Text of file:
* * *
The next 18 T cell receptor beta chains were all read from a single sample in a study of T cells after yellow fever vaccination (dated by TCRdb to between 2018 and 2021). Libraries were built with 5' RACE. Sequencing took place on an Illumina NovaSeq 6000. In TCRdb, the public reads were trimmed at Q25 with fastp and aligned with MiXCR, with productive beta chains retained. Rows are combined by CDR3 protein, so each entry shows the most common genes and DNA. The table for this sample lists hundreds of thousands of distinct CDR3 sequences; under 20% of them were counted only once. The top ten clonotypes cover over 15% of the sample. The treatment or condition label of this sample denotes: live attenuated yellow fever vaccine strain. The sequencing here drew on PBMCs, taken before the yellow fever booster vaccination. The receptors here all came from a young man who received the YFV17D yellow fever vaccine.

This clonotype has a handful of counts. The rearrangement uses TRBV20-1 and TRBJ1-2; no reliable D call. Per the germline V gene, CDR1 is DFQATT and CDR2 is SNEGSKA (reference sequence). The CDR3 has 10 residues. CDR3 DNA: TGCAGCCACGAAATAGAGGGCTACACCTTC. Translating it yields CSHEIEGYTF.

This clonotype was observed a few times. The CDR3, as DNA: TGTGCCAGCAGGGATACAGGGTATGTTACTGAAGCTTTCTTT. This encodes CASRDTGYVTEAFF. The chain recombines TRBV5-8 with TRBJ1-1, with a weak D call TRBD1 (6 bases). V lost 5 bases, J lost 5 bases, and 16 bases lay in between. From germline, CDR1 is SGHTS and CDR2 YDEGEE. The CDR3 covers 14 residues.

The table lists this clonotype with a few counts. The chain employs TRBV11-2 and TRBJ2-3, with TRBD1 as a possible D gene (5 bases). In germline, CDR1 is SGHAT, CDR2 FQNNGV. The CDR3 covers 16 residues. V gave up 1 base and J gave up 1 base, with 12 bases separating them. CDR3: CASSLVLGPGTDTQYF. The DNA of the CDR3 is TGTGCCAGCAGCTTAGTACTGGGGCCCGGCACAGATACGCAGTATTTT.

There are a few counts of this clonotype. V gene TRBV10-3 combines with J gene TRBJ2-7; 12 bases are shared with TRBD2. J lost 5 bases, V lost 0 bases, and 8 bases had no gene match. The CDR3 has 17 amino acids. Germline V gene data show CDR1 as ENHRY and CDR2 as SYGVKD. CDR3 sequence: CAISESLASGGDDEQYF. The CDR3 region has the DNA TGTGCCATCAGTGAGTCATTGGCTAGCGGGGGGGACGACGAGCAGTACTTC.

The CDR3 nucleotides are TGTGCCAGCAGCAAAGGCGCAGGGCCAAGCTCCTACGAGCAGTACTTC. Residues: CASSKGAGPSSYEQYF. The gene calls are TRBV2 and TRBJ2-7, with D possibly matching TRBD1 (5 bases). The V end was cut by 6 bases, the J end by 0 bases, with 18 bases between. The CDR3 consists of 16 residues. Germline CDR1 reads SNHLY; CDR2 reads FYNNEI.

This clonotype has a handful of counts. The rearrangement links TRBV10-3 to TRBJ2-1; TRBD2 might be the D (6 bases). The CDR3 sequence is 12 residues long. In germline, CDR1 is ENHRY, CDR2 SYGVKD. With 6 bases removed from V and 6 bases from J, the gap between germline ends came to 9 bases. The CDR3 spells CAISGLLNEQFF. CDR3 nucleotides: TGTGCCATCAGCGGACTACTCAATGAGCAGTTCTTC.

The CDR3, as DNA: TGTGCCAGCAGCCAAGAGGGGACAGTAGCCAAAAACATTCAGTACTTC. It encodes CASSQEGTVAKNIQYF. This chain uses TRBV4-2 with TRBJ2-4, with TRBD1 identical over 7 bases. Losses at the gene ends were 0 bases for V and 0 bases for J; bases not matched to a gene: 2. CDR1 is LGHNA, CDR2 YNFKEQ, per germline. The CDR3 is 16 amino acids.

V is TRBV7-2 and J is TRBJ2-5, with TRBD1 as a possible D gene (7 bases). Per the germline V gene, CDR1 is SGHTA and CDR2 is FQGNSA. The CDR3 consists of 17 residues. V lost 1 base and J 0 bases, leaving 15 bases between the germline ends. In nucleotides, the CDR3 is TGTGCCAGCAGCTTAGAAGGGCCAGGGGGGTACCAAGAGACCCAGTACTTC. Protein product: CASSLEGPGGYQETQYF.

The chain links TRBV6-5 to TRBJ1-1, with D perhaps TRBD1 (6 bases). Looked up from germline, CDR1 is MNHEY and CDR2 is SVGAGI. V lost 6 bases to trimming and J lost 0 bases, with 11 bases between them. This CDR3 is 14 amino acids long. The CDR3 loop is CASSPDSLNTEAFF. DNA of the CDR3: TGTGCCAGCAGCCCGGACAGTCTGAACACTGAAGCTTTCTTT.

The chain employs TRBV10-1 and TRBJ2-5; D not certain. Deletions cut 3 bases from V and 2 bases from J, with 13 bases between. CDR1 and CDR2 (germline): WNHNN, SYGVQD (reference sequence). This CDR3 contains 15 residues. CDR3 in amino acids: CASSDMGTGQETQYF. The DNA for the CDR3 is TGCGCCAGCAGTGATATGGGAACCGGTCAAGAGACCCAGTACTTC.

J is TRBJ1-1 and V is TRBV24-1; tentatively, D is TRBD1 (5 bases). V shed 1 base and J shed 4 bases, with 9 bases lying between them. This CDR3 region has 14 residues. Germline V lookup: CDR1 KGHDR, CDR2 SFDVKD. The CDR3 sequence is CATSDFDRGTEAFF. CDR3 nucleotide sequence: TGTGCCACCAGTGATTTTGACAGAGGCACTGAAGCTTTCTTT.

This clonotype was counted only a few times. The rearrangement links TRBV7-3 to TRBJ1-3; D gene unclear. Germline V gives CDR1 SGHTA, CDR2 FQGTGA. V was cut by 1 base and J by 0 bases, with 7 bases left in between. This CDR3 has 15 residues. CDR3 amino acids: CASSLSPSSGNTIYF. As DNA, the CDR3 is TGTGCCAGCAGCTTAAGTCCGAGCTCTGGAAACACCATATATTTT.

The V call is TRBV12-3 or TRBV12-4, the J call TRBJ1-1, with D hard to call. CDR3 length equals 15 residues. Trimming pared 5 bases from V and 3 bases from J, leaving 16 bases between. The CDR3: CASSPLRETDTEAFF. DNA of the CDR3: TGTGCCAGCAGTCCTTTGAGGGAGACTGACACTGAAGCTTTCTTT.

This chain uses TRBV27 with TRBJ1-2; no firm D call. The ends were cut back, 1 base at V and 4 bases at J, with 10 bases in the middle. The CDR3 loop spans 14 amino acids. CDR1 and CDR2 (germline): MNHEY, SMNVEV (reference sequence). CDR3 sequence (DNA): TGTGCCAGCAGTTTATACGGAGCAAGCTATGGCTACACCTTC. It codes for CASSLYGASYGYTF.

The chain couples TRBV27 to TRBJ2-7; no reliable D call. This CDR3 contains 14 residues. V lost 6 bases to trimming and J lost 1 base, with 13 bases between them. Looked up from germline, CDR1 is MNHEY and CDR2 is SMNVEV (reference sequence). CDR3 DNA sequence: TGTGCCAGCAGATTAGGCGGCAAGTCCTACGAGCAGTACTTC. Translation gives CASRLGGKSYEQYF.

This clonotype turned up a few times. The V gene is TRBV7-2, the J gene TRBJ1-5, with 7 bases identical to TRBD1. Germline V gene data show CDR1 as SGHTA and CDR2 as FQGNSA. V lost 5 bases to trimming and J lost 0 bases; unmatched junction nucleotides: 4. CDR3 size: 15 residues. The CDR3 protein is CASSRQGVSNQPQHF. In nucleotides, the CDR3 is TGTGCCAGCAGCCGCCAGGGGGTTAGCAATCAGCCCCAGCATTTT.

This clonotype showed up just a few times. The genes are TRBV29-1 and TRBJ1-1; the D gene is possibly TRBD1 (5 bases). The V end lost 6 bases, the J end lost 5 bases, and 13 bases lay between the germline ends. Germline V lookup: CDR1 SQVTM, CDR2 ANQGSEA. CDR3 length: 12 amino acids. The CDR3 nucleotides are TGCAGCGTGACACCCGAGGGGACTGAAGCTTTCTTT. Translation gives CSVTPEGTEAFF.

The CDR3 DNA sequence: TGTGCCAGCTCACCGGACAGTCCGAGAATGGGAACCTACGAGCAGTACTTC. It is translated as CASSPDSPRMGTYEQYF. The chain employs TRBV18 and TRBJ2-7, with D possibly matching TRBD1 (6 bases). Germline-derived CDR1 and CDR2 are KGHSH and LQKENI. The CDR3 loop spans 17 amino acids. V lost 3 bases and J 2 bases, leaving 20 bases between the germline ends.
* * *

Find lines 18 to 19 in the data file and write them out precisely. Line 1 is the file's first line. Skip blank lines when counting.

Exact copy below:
This clonotype showed up just a few times. The genes are TRBV29-1 and TRBJ1-1; the D gene is possibly TRBD1 (5 bases). The V end lost 6 bases, the J end lost 5 bases, and 13 bases lay between the germline ends. Germline V lookup: CDR1 SQVTM, CDR2 ANQGSEA. CDR3 length: 12 amino acids. The CDR3 nucleotides are TGCAGCGTGACACCCGAGGGGACTGAAGCTTTCTTT. Translation gives CSVTPEGTEAFF.

The CDR3 DNA sequence: TGTGCCAGCTCACCGGACAGTCCGAGAATGGGAACCTACGAGCAGTACTTC. It is translated as CASSPDSPRMGTYEQYF. The chain employs TRBV18 and TRBJ2-7, with D possibly matching TRBD1 (6 bases). Germline-derived CDR1 and CDR2 are KGHSH and LQKENI. The CDR3 loop spans 17 amino acids. V lost 3 bases and J 2 bases, leaving 20 bases between the germline ends.